I’d recommend this book for anyone who has an interest in biblical prophecy or end times studies.  Whether you’re new to the topic or have studied the subject extensively, I think you’ll find this book informative, thought~provoking and useful.  And, hopefully, it will make you consider your relationship with the lord.


Disclosure:  I did not receive any compensation for this post.  I simply read this book and learned so much from it that I wanted to share with you.

26th Apr2011

Religious Civility, Where Has It Gone?

by Daenel
Silhouettes of Three Crosses

Image By Microsoft Clip Art

It’s been a couple of days since Resurrection Sunday (Easter to some) and I’m finally in a place where I can write this post without getting teary~eyed…

On Sunday morning, I woke up and checked up on all my people like I normally do.  I sent out “Happy Resurrection Sunday” messages to a few friends and family and then went on about my day.  Later that afternoon, I checked a couple of my usual online haunts (Facebook, Friendfeed and Twitter) to see what people were up to and was shocked at the level of meanness that people were showing towards those who observe Easter/Resurrection Sunday.  Out of respect and love for my Lord and Savior, I will not repost any of the comments, nor will I link to them, but suffice it to say, some of the comments were pretty nasty.

I realize that not everyone observes the religious aspects of Easter/Resurrection Sunday but I do expect a certain amount of respect for those who do.  I don’t know if I was just being hyper~sensitive that day but it seemed like every TV show and movie was questioning the existence of God over something trivial, so to log on to Facebook, Twitter and Friendfeed and see similar comments or derogatory statements from people I consider to be friends just stung.

In the end, I unplugged for the day and chose to focus on things I could control.  I’m not the type of person who shoves my religious beliefs down the throats of others.  I believe in Jesus and I have accepted Him as my personal Lord and Savior (my statement of faith is even posted on the left sidebar), if you have questions, you can ask me.  I do post things related to my faith on my blog, so my religious beliefs are not a secret nor do I want them to be.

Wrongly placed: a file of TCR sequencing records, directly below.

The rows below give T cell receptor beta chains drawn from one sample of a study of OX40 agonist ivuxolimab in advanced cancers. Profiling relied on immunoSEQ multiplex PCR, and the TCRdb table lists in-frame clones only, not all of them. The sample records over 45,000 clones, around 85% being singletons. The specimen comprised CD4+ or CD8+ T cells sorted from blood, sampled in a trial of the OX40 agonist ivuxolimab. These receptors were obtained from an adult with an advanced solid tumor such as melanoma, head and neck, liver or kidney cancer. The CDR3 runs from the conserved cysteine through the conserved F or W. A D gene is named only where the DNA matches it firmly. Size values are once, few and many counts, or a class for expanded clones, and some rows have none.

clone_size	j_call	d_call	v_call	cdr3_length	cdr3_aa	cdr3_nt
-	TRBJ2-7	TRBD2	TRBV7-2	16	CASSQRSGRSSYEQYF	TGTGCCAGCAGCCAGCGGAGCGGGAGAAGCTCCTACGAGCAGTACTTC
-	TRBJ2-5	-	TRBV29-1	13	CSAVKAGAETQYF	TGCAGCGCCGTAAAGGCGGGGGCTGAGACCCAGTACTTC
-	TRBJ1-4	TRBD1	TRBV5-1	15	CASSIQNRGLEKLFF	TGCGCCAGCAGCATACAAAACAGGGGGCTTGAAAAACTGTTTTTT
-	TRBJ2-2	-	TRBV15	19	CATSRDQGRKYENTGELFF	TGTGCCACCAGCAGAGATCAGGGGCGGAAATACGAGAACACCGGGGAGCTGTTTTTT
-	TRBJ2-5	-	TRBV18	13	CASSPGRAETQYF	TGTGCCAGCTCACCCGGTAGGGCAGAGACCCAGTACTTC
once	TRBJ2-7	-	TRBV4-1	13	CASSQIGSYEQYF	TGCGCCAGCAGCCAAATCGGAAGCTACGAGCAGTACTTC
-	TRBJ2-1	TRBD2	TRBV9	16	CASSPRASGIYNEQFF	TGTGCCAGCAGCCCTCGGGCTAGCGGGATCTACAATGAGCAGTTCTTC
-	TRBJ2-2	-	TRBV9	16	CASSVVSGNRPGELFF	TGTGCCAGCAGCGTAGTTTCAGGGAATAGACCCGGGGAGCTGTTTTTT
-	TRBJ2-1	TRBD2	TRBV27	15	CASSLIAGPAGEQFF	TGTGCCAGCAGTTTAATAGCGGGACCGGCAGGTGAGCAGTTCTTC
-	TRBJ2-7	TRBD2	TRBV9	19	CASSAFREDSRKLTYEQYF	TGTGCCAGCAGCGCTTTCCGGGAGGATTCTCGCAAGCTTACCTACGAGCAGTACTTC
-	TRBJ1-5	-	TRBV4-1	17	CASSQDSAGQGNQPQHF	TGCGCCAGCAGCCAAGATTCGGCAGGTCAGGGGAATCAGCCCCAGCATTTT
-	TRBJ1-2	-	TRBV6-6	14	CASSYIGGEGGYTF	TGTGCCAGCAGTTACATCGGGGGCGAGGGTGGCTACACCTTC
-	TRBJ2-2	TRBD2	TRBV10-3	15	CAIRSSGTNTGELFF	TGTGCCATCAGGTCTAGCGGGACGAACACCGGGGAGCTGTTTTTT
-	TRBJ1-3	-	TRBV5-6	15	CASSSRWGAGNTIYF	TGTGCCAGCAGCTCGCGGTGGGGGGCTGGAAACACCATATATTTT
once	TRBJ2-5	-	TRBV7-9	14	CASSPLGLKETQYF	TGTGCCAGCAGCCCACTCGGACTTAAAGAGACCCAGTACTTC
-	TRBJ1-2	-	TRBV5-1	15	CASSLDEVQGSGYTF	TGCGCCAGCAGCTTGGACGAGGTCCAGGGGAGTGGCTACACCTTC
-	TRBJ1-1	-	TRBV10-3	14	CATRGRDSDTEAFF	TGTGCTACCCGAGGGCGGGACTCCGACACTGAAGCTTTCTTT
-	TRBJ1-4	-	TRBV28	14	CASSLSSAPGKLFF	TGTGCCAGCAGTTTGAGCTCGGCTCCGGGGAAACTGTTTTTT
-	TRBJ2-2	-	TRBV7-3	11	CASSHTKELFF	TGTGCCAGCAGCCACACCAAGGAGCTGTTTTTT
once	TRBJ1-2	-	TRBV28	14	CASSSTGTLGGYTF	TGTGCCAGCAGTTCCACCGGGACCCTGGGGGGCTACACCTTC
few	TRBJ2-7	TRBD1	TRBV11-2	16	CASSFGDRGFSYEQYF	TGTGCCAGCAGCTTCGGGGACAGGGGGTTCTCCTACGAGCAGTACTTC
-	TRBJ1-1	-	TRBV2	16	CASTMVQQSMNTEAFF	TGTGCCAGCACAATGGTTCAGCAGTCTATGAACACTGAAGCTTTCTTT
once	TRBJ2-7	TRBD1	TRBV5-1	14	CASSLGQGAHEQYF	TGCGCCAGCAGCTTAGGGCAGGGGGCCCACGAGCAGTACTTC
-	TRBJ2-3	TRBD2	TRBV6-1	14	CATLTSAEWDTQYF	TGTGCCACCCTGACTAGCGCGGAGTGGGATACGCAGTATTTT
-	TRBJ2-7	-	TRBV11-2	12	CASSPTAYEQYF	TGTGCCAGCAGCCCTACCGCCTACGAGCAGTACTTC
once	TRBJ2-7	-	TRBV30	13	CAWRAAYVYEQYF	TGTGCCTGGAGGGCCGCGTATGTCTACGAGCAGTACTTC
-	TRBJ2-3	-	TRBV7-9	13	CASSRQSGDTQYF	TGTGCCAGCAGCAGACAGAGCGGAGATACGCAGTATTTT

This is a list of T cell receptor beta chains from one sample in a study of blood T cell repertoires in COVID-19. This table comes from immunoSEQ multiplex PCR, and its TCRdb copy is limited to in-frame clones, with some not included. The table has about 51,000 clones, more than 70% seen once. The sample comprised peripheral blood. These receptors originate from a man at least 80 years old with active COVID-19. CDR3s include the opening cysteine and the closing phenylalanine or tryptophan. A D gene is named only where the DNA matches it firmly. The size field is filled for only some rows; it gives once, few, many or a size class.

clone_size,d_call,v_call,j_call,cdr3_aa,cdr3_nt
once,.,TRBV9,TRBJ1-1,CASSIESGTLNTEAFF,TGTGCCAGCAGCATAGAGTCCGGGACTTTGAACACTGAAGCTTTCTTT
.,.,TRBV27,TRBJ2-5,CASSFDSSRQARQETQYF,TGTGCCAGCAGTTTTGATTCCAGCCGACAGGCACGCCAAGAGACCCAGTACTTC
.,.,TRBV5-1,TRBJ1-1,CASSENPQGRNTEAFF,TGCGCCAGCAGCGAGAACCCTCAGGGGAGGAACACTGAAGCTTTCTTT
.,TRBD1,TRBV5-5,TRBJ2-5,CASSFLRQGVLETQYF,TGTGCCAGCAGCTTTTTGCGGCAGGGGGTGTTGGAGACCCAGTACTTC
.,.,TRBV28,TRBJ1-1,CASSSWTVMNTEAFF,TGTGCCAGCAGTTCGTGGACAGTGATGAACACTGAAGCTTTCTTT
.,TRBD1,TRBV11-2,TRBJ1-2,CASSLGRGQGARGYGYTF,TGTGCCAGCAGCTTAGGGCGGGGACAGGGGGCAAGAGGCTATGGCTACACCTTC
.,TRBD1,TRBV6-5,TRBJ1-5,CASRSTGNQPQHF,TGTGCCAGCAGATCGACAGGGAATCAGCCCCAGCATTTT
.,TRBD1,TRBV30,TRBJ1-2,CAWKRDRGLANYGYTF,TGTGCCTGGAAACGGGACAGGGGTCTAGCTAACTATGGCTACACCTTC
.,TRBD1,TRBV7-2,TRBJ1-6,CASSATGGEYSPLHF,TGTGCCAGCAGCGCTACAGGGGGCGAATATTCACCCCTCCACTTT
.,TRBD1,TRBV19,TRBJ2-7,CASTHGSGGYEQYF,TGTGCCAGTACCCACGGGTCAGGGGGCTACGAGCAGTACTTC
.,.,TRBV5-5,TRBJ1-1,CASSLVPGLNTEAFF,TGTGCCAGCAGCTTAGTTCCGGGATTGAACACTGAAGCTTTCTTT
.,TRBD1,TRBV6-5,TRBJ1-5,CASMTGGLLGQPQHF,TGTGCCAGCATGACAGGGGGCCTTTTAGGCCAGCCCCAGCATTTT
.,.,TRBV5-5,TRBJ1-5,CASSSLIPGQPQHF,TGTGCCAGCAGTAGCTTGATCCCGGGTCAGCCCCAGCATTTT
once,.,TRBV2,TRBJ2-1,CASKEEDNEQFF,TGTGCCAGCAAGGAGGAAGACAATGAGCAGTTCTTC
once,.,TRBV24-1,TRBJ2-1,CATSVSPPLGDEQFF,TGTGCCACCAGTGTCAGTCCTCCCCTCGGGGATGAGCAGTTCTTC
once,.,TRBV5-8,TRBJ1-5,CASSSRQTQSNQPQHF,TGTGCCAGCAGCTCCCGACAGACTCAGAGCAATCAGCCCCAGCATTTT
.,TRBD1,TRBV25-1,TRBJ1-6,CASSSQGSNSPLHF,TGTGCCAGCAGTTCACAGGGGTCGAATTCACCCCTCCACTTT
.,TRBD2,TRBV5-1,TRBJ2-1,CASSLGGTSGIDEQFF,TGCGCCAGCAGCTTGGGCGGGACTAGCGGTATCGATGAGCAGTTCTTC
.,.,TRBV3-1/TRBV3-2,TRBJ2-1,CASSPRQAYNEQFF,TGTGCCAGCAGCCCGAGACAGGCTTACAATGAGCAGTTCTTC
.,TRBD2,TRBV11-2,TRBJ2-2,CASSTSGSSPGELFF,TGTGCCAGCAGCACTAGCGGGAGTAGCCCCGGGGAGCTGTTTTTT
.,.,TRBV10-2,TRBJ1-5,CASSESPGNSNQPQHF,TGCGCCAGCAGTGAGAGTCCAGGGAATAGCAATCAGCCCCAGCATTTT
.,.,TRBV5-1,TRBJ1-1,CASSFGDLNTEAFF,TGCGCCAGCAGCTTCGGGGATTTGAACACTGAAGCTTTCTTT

I’m not naive enough to believe that everyone has reverence for that day but I guess I just thought people had a bit more, I don’t know, respect…

What do you do when friends or family belittle your religious beliefs?  Do you call them on the carpet?  Or do you just let it go?

27th Feb2010

Book Review: The Gospel According to Lost by Chris Seay

by Daenel

To say that Lost is a phenomenon would be an understatement. Over the last 6 seasons, I’ve watched and listened as viewers have followed the trials of their favorite island castaways and with the final season just beginning, it seemed appropriate for me to review The Gospel According to Lost by Chris Seay.

As many viewers are aware, Lost is more than a story about a group of people who get stranded on an island, it’s a multi~layered story that explores fate, reason, faith, guilt, salvation and a host of other philosophical and religious tenents. And it’s within this framework that Seay seeks to explore the relationship between the television series and the Judeo~Christian beliefs in redemption and salvation. Although he acknowledges the show’s exploration of other religious beliefs, his analysis is grounded in the teachings of Jesus Christ with reference to the Holy Bible.

One of the strongest points in Seay’s analysis relate to the power of words and the belief that they can shape a person’s future. As an example, Seay talks about the names of the characters and how their names influence their personalities. The writers, he believes, put a lot of thought into the naming of the characters much like Jewish parents put serious thought into the names of their children because they knew there was power (or failure) in a name.

Seay also examines the story of Hurley, who believes he is cursed. This curse, Seay writes, can be traced back to the casual utterance of Hurley’s father: “Having hope is never stupid. You gotta believe good things will happen; then they will. In this world, son, you’ve gotta make your own luck.” With those words, Hurley’s father abandoned him, leaving a young boy (and, ultimately, a grown man) feeling “lost” and worthless. Therefore, the question arises, did Hurley allow his father’s abandoment and fruitless words to bury him in hopelessness or could he have escaped the “curse” and made his own luck?